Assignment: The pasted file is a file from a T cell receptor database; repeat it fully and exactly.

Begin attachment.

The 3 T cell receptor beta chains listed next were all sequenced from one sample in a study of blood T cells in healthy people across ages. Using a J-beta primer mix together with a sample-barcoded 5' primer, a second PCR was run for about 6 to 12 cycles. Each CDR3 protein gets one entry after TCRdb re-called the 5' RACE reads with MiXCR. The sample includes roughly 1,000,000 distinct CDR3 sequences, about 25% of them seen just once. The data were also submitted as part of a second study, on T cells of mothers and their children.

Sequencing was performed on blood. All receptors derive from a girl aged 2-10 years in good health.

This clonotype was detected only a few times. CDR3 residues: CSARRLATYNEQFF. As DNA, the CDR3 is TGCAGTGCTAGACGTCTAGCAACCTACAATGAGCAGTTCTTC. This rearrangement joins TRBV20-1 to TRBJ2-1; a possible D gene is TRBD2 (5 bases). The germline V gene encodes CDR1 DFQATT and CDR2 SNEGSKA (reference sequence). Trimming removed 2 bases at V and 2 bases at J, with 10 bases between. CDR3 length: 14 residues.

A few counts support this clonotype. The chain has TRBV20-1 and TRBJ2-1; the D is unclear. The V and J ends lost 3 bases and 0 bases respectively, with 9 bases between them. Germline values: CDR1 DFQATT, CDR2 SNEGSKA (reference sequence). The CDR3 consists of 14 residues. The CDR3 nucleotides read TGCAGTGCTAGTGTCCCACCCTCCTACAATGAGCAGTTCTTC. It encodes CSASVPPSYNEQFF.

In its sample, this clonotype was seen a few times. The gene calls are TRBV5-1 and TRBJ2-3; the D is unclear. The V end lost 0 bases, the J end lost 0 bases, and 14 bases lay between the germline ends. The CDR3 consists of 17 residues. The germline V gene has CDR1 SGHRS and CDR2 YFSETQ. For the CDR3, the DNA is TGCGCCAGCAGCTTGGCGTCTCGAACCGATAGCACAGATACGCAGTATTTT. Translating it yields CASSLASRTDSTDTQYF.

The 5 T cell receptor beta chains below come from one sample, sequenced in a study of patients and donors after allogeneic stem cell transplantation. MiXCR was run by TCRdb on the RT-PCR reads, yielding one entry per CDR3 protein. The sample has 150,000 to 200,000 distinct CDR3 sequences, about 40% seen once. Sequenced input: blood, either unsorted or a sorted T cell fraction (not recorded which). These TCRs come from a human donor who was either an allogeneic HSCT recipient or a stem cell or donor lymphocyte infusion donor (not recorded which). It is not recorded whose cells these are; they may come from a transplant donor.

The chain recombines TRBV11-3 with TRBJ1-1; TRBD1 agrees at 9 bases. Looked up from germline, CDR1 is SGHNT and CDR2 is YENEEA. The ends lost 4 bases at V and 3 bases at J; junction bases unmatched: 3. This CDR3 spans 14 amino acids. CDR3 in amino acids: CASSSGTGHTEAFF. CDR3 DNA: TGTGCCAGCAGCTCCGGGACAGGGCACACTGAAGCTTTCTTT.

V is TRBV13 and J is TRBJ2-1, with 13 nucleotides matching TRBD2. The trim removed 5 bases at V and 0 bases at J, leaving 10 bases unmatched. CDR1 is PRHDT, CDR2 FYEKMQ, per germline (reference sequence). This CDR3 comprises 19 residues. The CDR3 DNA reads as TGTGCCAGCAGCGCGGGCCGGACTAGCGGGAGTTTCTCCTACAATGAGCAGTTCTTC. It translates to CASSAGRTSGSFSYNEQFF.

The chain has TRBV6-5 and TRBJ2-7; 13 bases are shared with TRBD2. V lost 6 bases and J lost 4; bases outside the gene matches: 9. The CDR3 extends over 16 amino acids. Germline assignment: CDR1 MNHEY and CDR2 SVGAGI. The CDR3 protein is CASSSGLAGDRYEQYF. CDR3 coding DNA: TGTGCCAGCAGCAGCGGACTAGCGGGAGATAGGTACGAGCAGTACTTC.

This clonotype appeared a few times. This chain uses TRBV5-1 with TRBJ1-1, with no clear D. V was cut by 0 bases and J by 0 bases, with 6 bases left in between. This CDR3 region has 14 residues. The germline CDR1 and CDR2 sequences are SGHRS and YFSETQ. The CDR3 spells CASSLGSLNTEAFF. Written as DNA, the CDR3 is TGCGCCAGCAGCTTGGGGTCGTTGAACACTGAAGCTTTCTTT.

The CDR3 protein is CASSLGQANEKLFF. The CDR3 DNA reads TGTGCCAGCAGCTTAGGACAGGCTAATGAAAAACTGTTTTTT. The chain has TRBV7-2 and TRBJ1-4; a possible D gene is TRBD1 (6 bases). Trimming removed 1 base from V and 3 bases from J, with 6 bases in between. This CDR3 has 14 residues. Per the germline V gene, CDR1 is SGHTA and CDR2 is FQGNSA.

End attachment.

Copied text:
The 3 T cell receptor beta chains listed next were all sequenced from one sample in a study of blood T cells in healthy people across ages. Using a J-beta primer mix together with a sample-barcoded 5' primer, a second PCR was run for about 6 to 12 cycles. Each CDR3 protein gets one entry after TCRdb re-called the 5' RACE reads with MiXCR. The sample includes roughly 1,000,000 distinct CDR3 sequences, about 25% of them seen just once. The data were also submitted as part of a second study, on T cells of mothers and their children.

Sequencing was performed on blood. All receptors derive from a girl aged 2-10 years in good health.

This clonotype was detected only a few times. CDR3 residues: CSARRLATYNEQFF. As DNA, the CDR3 is TGCAGTGCTAGACGTCTAGCAACCTACAATGAGCAGTTCTTC. This rearrangement joins TRBV20-1 to TRBJ2-1; a possible D gene is TRBD2 (5 bases). The germline V gene encodes CDR1 DFQATT and CDR2 SNEGSKA (reference sequence). Trimming removed 2 bases at V and 2 bases at J, with 10 bases between. CDR3 length: 14 residues.

A few counts support this clonotype. The chain has TRBV20-1 and TRBJ2-1; the D is unclear. The V and J ends lost 3 bases and 0 bases respectively, with 9 bases between them. Germline values: CDR1 DFQATT, CDR2 SNEGSKA (reference sequence). The CDR3 consists of 14 residues. The CDR3 nucleotides read TGCAGTGCTAGTGTCCCACCCTCCTACAATGAGCAGTTCTTC. It encodes CSASVPPSYNEQFF.

In its sample, this clonotype was seen a few times. The gene calls are TRBV5-1 and TRBJ2-3; the D is unclear. The V end lost 0 bases, the J end lost 0 bases, and 14 bases lay between the germline ends. The CDR3 consists of 17 residues. The germline V gene has CDR1 SGHRS and CDR2 YFSETQ. For the CDR3, the DNA is TGCGCCAGCAGCTTGGCGTCTCGAACCGATAGCACAGATACGCAGTATTTT. Translating it yields CASSLASRTDSTDTQYF.

The 5 T cell receptor beta chains below come from one sample, sequenced in a study of patients and donors after allogeneic stem cell transplantation. MiXCR was run by TCRdb on the RT-PCR reads, yielding one entry per CDR3 protein. The sample has 150,000 to 200,000 distinct CDR3 sequences, about 40% seen once. Sequenced input: blood, either unsorted or a sorted T cell fraction (not recorded which). These TCRs come from a human donor who was either an allogeneic HSCT recipient or a stem cell or donor lymphocyte infusion donor (not recorded which). It is not recorded whose cells these are; they may come from a transplant donor.

The chain recombines TRBV11-3 with TRBJ1-1; TRBD1 agrees at 9 bases. Looked up from germline, CDR1 is SGHNT and CDR2 is YENEEA. The ends lost 4 bases at V and 3 bases at J; junction bases unmatched: 3. This CDR3 spans 14 amino acids. CDR3 in amino acids: CASSSGTGHTEAFF. CDR3 DNA: TGTGCCAGCAGCTCCGGGACAGGGCACACTGAAGCTTTCTTT.

V is TRBV13 and J is TRBJ2-1, with 13 nucleotides matching TRBD2. The trim removed 5 bases at V and 0 bases at J, leaving 10 bases unmatched. CDR1 is PRHDT, CDR2 FYEKMQ, per germline (reference sequence). This CDR3 comprises 19 residues. The CDR3 DNA reads as TGTGCCAGCAGCGCGGGCCGGACTAGCGGGAGTTTCTCCTACAATGAGCAGTTCTTC. It translates to CASSAGRTSGSFSYNEQFF.

The chain has TRBV6-5 and TRBJ2-7; 13 bases are shared with TRBD2. V lost 6 bases and J lost 4; bases outside the gene matches: 9. The CDR3 extends over 16 amino acids. Germline assignment: CDR1 MNHEY and CDR2 SVGAGI. The CDR3 protein is CASSSGLAGDRYEQYF. CDR3 coding DNA: TGTGCCAGCAGCAGCGGACTAGCGGGAGATAGGTACGAGCAGTACTTC.

This clonotype appeared a few times. This chain uses TRBV5-1 with TRBJ1-1, with no clear D. V was cut by 0 bases and J by 0 bases, with 6 bases left in between. This CDR3 region has 14 residues. The germline CDR1 and CDR2 sequences are SGHRS and YFSETQ. The CDR3 spells CASSLGSLNTEAFF. Written as DNA, the CDR3 is TGCGCCAGCAGCTTGGGGTCGTTGAACACTGAAGCTTTCTTT.

The CDR3 protein is CASSLGQANEKLFF. The CDR3 DNA reads TGTGCCAGCAGCTTAGGACAGGCTAATGAAAAACTGTTTTTT. The chain has TRBV7-2 and TRBJ1-4; a possible D gene is TRBD1 (6 bases). Trimming removed 1 base from V and 3 bases from J, with 6 bases in between. This CDR3 has 14 residues. Per the germline V gene, CDR1 is SGHTA and CDR2 is FQGNSA.